Treatment of glaucoma
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The eye condition of glaucoma is a public health issue of global concern. An estimated 6.7 million people are affected by this disease. Moreover, blindness caused by glaucoma is irreversible, unlike loss of vision from cataracts.

More alarming are the various research reports suggesting that health services in developed nations are aware of only 50% of the total count of people suffering from glaucoma. From this data, one can conclude that it is highly probable that the situation is even worse in the developing parts of the world.

Though a lot more research needs to done about the core pathogenesis of this disease, there has been sufficient progress in its therapeutic concepts. The process of reducing intraocular pressure (IOP) has proved to be most effective in checking the disease. Early detection of the condition is also vital in delaying blindness in glaucoma patients. Moreover, choosing the right kind of therapy for a particular case is also a complicated process, which involves a variety of factors.

Proper planning of a glaucoma therapy

Any practitioner must chalk out a therapeutic plan to ensure optimal results and minimum risks for the patient. Here are a few essential tips for a safe and successful glaucoma treatment:

  • Before a starting on the medication, a doctor must also be equipped with sound knowledge of the procedure behind the process to be implemented, its disadvantages, associated adversities etc.
  • Both the patient and the doctor should involve in a discussion about the pros and cons of the therapy according to the case at hand.
  • A detailed investigation about the patient’s general health, current medication, vulnerability to side effects and psychosocial factors must be conducted.
  • Every patient’s risk factors for glaucoma development must be evaluated vis-à-vis estimated life span. This assessment must take into account the patient’s intraocular pressure, age, ethnicity, family record and educational background.

The physician should also have some detailed knowhow about how to recommend medication by determining a baseline and a target intraocular pressure. The quality and quantity of medication must also be cautiously handled.

The intraocular pressure (IOP) control process

The process of lowering IOP with medication has been practiced for many years now. However, its effectiveness in the treatment of primary open-angle glaucoma (POAG) has been reported only very recently. There have been a number of studies like the The Early Manifest Glaucoma Trial (EMGT), Normal Tension Glaucoma Study, The Ocular Hypertension Treatment Study (OHTS), the Collaborative Initial Glaucoma Treatment Study (CIGTS) etc. that have reported the effectiveness of this therapy.

Intraocular pressure-lowering medication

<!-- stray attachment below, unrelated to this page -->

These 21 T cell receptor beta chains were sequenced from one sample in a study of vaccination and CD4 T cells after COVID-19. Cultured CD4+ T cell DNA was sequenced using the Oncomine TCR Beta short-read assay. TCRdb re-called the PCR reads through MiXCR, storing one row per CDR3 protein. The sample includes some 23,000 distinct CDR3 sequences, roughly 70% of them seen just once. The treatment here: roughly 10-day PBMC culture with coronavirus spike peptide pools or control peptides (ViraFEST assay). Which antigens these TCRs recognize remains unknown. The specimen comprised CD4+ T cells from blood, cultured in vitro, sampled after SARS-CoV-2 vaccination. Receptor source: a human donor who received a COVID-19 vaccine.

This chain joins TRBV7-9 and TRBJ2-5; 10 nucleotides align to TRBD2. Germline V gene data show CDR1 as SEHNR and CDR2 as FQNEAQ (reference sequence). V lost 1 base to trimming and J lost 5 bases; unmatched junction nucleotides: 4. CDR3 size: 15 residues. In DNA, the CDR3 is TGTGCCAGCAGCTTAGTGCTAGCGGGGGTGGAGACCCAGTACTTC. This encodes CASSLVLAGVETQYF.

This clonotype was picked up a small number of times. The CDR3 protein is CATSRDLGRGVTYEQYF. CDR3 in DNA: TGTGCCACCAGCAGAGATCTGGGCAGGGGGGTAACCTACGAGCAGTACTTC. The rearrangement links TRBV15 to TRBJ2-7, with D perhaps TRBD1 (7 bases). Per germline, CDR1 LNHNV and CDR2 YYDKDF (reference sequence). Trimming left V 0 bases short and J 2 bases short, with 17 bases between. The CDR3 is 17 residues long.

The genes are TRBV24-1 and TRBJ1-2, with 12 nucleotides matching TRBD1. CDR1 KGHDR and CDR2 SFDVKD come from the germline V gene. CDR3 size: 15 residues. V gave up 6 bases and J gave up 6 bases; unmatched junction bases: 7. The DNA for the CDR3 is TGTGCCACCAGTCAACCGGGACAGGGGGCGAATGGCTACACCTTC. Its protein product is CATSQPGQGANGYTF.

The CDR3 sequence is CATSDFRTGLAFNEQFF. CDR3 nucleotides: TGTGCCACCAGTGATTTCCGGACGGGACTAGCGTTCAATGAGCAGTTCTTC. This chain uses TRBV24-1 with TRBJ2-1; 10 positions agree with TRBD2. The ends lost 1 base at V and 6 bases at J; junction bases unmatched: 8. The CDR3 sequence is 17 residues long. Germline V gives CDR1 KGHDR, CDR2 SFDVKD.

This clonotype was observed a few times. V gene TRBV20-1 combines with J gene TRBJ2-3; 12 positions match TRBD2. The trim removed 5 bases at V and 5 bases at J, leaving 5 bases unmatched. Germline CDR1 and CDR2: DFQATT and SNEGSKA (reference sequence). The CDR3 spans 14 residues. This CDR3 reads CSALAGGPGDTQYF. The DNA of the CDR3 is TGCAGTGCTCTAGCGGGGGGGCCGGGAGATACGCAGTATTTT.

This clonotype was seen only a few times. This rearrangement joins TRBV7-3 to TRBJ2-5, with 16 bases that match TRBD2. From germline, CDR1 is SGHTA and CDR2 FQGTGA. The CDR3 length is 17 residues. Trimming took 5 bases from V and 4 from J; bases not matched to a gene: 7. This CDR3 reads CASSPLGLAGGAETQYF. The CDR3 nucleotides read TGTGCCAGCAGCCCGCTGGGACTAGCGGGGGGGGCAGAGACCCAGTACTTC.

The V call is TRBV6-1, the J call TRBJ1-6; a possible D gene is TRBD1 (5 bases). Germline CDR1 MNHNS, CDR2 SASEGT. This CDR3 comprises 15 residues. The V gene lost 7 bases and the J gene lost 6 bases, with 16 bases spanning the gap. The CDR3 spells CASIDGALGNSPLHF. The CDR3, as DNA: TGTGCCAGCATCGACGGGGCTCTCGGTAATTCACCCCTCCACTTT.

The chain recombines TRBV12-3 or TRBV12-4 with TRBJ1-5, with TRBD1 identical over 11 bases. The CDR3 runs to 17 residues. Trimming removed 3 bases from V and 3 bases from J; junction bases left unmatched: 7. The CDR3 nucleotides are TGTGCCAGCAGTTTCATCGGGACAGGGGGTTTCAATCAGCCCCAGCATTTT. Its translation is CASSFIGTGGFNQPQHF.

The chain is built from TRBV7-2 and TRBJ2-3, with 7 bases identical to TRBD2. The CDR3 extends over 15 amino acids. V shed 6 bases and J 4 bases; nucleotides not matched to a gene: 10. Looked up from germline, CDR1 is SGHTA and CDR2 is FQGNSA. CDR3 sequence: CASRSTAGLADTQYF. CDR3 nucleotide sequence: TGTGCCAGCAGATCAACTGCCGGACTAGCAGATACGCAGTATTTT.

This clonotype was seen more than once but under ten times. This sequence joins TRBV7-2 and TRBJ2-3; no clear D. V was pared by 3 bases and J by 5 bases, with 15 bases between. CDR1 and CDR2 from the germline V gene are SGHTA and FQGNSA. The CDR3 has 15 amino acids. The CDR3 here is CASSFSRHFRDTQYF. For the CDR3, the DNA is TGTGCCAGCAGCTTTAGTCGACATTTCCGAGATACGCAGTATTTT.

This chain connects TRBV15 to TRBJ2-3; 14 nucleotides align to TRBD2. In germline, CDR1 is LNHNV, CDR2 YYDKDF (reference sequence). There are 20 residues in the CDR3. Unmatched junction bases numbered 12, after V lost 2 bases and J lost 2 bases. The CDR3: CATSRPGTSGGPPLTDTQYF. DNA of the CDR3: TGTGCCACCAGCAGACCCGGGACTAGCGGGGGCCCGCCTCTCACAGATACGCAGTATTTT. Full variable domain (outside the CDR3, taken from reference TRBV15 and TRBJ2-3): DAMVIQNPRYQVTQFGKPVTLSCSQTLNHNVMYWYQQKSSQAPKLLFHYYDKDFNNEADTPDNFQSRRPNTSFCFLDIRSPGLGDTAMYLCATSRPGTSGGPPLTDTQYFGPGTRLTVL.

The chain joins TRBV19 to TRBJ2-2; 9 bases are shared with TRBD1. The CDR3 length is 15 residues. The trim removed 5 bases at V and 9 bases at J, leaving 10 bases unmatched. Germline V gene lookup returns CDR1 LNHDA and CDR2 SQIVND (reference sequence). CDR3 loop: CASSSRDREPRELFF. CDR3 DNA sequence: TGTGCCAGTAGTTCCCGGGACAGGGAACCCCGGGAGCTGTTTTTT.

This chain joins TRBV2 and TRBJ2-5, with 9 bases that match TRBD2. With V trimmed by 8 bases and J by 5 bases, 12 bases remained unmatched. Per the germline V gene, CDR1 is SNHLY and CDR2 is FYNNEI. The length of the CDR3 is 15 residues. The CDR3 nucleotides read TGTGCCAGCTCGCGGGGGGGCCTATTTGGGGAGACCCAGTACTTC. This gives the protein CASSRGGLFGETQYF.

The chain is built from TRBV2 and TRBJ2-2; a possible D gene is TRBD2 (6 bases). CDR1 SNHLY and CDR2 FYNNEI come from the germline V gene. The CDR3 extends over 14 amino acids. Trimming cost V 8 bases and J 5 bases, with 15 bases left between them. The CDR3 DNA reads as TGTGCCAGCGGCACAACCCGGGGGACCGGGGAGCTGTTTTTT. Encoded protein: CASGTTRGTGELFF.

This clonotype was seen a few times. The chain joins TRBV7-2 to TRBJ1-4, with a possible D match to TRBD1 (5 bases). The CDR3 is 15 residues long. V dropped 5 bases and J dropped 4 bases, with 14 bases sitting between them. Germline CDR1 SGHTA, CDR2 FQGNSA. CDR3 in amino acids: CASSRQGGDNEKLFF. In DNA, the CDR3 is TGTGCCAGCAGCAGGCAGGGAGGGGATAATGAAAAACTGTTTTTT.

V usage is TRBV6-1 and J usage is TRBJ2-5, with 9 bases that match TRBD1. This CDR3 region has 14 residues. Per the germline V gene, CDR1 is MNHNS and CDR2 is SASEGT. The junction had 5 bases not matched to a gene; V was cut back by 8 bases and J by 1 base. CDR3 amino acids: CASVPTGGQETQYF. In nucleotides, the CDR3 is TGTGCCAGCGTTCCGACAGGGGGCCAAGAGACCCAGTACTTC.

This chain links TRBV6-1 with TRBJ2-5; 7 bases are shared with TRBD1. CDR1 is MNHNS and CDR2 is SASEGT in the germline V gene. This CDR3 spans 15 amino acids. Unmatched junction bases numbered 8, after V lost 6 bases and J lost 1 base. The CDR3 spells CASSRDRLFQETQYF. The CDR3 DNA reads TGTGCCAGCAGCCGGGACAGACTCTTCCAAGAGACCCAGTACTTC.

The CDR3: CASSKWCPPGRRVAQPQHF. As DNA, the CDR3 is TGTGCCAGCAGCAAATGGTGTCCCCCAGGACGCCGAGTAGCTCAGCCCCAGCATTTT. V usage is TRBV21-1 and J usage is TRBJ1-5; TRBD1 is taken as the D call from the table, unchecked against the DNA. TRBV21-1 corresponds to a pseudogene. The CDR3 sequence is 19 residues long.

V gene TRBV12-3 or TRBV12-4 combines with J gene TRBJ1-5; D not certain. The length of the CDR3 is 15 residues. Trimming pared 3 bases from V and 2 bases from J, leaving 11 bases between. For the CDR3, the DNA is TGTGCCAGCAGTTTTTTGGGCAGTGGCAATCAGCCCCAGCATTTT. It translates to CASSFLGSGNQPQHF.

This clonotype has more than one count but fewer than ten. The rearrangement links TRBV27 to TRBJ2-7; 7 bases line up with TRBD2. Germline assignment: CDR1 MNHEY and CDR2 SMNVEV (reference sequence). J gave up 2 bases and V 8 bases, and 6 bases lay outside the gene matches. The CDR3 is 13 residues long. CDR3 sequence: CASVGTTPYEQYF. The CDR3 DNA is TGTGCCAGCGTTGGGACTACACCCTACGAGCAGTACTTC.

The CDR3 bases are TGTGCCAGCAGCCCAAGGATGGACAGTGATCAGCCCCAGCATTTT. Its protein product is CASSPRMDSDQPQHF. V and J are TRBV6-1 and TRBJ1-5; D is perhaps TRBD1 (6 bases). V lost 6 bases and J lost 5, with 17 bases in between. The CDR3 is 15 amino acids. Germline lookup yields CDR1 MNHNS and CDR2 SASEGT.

There are over 25 varieties of glaucoma drugs, grouped into six board categories. Here is an overview of the drugs based on their means of action.

  • Prostaglandin analogues like latanoprost, bimatoprost, travoprost, isopropyl unoprostone etc.
  • Beta-blockers like timolol, betaxolol, levobunolol, metipranolol and carteolol.
  • Carbonic anhydrase inhibitors like acetazolamide, methazolamide, dorzolamide and brinzolamide.
  • Adrenergic agonists like epinephrine, dipivefrin, apraclonidine and brimonidine. Apraclonidine and brimonidine are more frequently administered now-a-days.
  • Hyperosmotic agents are applicable only in cases where topical medications and oral CAIs prove slow and ineffective in lowering IOP. The oral drug glycerol and isosorbide and intravenous drug mannitol are some hyperosmotic agents.
  • Parasympathomimetic/Cholinergic agents: They were the first administered glaucoma drugs and include the acetyl choline receptor agonist, pilocarpine, and the indirectly acting echothiophate iodide. Currently they are not so popular treatments due to their drawbacks in prolonged glaucoma therapy, especially their serious ocular side effects.
  • Combination therapy: A combination of drugs is one of the most potent ways to treat glaucoma. Almost 40% of glaucoma cases need to use more than one IOP-checking drug. In fact, it is a common strategy to use these combination drugs to decrease resistance and help in administration of the doses. Ideally, it should be for cases where monotherapy fails. Cosopt, xalacom, timpilo and extravan are the names of some of these combination drugs.

Treatment of glaucoma with neuroprotective agents

Reducing IOP cannot work in isolation in order to check glaucoma and lowering the risk of blindness. Since, optic nerve cupping (resulting from retinal ganglion cell death) and loss of axons occur simultaneously with physical alterations in the optic nerve, it is necessary to preserve the optic nerve as well. Though there are still more conclusive studies required for ascertaining the role of neuroprotective agents in glaucoma treatment, it is as of now available only as a part of research protocols. Some of the neuroprotective agents are mementine, calcium channel blockers, alpha-2 adrenergic agonists and beta-blockers.

Apart from a detailed knowledge of the indications and therapies of glaucoma, one needs to be abreast with the latest treatments town as well.

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